There are different statutes of limitations for misdemeanors, felonies and offenses which can carry life in prison such as murder. The Michigan statute of limitations for criminal misdemeanors is 6 years, Michigan Compiled Laws 767.24. If you are charged within the period of 6 years, there is not a statute of limitations issue. However, if you were not notified, you may have your attorney argue for a dismissal based upon several theories including “due process”. You may also argue for a dismissal if the case was not authorized for a long period of time after it occurred, such as 2 years, based upon due process issues even though the statute of limitations has not expired. This argument is weak and less effective if you failed to appear in court or made yourself unavailable. However, if the case was not authorized within 6 years, your attorney could file a motion to dismiss based upon the statute of limitations. There is no statute of limitations for murder, criminal sexual conduct in the first degree and terrorism and these offenses may be filed at any time. An indictment for kidnapping, extortion, assault with intent to commit murder, attempted murder, manslaughter, or first-degree home invasion may be found and filed within 10 years after the offense is committed.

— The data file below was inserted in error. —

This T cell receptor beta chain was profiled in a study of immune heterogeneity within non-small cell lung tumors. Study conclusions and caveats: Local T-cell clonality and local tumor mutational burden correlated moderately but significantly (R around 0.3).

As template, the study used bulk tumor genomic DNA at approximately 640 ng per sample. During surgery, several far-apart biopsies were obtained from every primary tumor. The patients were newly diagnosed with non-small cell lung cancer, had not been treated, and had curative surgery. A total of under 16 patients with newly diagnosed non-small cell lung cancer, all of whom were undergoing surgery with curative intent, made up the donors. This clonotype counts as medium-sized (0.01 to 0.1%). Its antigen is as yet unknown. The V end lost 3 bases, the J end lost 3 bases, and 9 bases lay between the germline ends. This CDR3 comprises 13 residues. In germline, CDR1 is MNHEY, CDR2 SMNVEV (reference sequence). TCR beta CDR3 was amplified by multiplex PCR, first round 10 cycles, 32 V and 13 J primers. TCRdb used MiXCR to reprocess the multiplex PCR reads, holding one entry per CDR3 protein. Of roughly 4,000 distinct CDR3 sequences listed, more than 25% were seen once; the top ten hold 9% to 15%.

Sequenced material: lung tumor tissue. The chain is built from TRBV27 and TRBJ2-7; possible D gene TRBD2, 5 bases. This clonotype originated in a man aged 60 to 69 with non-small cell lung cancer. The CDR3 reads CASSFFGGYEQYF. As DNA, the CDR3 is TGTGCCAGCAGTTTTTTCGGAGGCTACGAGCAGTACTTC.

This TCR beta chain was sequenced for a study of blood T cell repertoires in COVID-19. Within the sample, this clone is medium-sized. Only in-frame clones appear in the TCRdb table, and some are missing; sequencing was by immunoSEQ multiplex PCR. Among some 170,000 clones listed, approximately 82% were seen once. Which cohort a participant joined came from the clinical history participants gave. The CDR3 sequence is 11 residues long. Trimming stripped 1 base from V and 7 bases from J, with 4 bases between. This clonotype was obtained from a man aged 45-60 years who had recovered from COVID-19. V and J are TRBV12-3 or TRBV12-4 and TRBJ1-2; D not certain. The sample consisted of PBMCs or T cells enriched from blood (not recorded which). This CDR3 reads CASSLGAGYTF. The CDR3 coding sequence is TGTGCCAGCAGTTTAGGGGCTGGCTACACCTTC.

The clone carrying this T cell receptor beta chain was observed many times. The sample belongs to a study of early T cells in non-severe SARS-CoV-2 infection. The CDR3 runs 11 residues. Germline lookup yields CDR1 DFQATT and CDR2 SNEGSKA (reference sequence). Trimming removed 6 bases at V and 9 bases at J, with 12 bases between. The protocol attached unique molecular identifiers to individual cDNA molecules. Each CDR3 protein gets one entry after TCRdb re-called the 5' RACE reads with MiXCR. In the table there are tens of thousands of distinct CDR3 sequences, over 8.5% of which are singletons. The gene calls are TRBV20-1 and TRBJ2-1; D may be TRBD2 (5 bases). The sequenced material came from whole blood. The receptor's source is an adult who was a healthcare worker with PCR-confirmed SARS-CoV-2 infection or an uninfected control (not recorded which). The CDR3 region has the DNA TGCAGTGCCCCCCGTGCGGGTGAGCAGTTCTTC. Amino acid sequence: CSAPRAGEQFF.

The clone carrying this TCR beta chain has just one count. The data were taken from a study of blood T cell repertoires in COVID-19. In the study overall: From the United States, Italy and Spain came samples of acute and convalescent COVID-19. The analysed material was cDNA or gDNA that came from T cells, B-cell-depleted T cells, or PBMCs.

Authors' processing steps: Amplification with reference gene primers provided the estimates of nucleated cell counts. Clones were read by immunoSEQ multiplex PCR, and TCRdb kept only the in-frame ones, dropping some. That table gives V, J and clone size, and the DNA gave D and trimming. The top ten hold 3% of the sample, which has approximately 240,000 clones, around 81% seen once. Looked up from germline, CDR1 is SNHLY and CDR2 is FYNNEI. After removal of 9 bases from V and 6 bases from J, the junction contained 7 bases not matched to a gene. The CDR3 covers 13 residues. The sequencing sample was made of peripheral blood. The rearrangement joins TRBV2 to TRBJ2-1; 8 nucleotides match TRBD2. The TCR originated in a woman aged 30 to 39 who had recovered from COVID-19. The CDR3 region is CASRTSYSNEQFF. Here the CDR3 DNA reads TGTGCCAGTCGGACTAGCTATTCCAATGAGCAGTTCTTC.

There is an interesting statute of limitations for identity theft which is as follows: An indictment for identity theft or attempted identity theft may be found and filed as follows:
a. Except as otherwise provided in subdivision (b), an indictment may be found and filed within 6 years after the offense is committed.
b. If evidence of the violation is obtained and the individual who committed the offense has not been identified, an indictment may be found and filed at any time after the offense is committed, but not more than 6 years after the individual is identified.